Phonebloks is a modular smartphone concept created and designed by Dave Hakkens, from the Netherlands. The concept aims to reduce electronics waste, to offer incredible customization, and to reduce upgrade costs associated with the 1-2 year upgrade cycle. By attaching individual third-party components – bloks – to a main board, a user would create a personalized smartphone. These bloks can be replaced at will if they break or the user wishes to upgrade, reducing the cost of upgrading to the user, much like the current desktop PC system of upgrading individual components. Bloks would be available in Blokstore, “an app store for hardware” where users could buy new and used bloks as well as sell back their old ones (1).
The idea of Phonebloks has been significantly embraced by people who believe the concept is promising. Hakkers has gathered support for the concept through the platform Thunderclap from almost 980.000 people, and the concept video has received more than 19 million views on YouTube and been shared on social networks more than 700,000 times. The project has also received support from the actor Elijah Wood and television correspondent Jessica Northey. However, there are a lot of arguments if this concept is viable. There are concerns that technical barriers are too many and that the concept demands a huge amount of money in order to make Phonebloks a competitor to the smartphone industry (2).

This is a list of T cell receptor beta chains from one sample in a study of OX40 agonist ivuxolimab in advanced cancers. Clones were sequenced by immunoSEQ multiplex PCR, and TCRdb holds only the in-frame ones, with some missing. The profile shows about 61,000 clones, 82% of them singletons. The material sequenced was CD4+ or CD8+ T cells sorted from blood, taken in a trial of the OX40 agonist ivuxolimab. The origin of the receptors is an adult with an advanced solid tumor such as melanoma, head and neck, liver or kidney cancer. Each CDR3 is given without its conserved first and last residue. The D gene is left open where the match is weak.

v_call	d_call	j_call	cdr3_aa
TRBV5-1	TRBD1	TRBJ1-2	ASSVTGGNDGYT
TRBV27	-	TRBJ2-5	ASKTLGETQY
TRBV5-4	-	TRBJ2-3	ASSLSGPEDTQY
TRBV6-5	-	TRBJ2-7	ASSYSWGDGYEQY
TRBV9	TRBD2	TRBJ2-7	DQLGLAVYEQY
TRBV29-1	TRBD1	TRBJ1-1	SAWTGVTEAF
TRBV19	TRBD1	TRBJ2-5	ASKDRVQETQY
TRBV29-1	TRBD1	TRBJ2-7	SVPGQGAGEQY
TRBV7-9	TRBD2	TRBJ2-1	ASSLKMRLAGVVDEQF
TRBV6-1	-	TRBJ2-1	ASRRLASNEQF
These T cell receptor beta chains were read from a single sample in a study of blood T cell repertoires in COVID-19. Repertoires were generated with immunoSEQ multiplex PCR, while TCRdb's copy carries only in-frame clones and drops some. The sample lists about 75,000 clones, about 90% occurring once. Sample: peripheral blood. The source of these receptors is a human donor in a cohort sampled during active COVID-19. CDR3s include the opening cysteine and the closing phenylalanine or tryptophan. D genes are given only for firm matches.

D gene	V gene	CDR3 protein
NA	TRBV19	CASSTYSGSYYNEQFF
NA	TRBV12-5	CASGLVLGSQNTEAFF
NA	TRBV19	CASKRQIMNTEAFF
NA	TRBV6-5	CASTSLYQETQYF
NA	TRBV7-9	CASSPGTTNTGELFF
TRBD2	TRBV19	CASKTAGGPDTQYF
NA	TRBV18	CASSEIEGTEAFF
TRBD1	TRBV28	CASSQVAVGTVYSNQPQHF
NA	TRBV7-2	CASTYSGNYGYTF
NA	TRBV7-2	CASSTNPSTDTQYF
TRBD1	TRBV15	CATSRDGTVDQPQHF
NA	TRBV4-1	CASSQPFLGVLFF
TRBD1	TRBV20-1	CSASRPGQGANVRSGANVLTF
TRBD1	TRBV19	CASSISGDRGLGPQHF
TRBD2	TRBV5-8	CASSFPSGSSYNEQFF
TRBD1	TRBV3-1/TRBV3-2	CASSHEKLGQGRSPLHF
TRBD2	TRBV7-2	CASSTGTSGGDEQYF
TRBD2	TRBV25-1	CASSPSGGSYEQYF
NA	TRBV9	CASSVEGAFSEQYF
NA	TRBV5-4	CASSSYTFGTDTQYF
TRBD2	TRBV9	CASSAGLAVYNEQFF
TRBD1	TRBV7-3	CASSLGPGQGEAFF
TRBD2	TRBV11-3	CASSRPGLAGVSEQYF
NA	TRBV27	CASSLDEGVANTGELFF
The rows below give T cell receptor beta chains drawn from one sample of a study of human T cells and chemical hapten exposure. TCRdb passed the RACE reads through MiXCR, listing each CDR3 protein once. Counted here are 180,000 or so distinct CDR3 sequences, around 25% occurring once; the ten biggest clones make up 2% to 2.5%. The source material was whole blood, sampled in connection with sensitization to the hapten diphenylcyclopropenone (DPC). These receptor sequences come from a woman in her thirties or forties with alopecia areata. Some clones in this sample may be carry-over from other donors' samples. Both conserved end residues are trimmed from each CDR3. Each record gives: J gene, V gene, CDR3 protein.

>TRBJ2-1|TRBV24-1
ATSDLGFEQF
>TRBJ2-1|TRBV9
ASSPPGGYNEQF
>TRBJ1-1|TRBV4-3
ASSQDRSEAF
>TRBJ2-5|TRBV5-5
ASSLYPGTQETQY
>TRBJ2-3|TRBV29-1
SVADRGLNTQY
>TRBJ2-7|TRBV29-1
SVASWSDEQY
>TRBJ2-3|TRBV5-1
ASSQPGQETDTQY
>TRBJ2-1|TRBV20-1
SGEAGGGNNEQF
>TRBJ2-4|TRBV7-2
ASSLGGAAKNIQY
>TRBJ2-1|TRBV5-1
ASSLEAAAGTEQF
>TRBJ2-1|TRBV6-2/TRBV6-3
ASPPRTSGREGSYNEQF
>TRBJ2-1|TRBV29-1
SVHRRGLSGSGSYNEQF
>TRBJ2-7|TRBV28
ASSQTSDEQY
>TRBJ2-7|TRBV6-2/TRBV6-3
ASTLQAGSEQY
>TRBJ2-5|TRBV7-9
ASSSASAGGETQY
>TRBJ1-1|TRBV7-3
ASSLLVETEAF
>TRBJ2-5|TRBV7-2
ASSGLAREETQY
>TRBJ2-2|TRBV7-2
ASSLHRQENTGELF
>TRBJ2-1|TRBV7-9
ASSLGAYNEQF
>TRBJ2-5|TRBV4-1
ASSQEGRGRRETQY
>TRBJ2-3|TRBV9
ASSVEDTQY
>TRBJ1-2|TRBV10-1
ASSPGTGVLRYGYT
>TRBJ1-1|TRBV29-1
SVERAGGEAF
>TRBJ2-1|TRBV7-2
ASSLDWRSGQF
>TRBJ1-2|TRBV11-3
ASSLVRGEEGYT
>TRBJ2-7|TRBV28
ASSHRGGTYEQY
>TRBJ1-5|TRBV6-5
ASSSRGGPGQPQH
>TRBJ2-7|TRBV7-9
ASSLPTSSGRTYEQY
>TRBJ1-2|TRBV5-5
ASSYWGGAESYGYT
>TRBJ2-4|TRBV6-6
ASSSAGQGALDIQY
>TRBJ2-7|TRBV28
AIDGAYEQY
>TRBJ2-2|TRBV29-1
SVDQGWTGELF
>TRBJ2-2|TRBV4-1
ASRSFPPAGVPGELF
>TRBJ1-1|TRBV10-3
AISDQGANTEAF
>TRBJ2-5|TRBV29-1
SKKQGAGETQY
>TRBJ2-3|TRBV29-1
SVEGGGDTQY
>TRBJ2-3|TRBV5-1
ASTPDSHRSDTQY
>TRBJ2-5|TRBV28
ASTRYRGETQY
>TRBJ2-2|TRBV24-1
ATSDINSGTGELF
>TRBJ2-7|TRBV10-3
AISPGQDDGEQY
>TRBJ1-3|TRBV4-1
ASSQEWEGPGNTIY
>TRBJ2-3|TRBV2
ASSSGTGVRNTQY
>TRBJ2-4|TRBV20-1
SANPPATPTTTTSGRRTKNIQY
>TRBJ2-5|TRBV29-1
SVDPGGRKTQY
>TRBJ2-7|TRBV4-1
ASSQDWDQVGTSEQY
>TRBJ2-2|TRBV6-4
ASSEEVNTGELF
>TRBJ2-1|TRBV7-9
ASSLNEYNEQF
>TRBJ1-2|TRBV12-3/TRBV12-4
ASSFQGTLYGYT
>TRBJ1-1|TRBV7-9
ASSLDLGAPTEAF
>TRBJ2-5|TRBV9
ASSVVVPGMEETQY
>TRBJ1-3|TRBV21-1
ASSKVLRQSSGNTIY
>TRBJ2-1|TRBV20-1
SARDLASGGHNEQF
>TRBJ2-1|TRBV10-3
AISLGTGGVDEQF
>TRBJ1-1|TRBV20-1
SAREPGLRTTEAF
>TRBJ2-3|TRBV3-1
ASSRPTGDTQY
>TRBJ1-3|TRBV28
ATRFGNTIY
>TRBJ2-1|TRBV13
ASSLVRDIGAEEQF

But there is some great news, as Motorola announced Project Ara in late October, a platform that promises the same modularity that the Phonebloks campaign was promoting, and has also partnered with the inventor of the Phonebloks campaign for this project. The concept is almost the same, but instead of bloks ‘clicked’ together like Legos, there is an endoskeleton as the base of the phone, and modules that make up the phone. The display, following the Phonebloks concept, is also likely to be its own module. Moreover, while Phonebloks seem kind of bulky and not close to todays trend for thinner and lighter smartphones, Project Ara seems more promising in some early designs Motorola has illustrated. Even though it is pretty soon to have many details, there are still an enormous number of challenges that such a design would face (3).
The first would be from a purely hardware perspective, as there is an unavoidable tradeoff between volumetric efficiency and modularity in such a design. While modern smartphones are effectively a tight stack of PCB, battery, and display, this adds in an entire interface for each module that connects them together.
The second issue in this case would be regulatory, as the FCC only tests single configurations for approval. Such a design would be incredibly challenging to get approval because of unpredictable behaviors of the combination of different modules in one setup.
The final major issue is that it is difficult to see such an initiative succeeding. While the project has gathered a lot of enthusiastic support, this does not always mean that enthusiasts can influence the market. The trend of the technology market right now is completely integrated designs in order for the industry to satisfy consumers’ demand for thinner and lighter smartphones and lower production costs for the industry itself (4).
However, the fact that Google, who until recently owned Motorola and just sold it to Lenovo, held onto the Advanced Technology and Project division that was working on Project Ara suggests that the technology giant makes plans for further investment to the project, which cannot be sound more promising (5).
Spyros Adamopoulos (373896)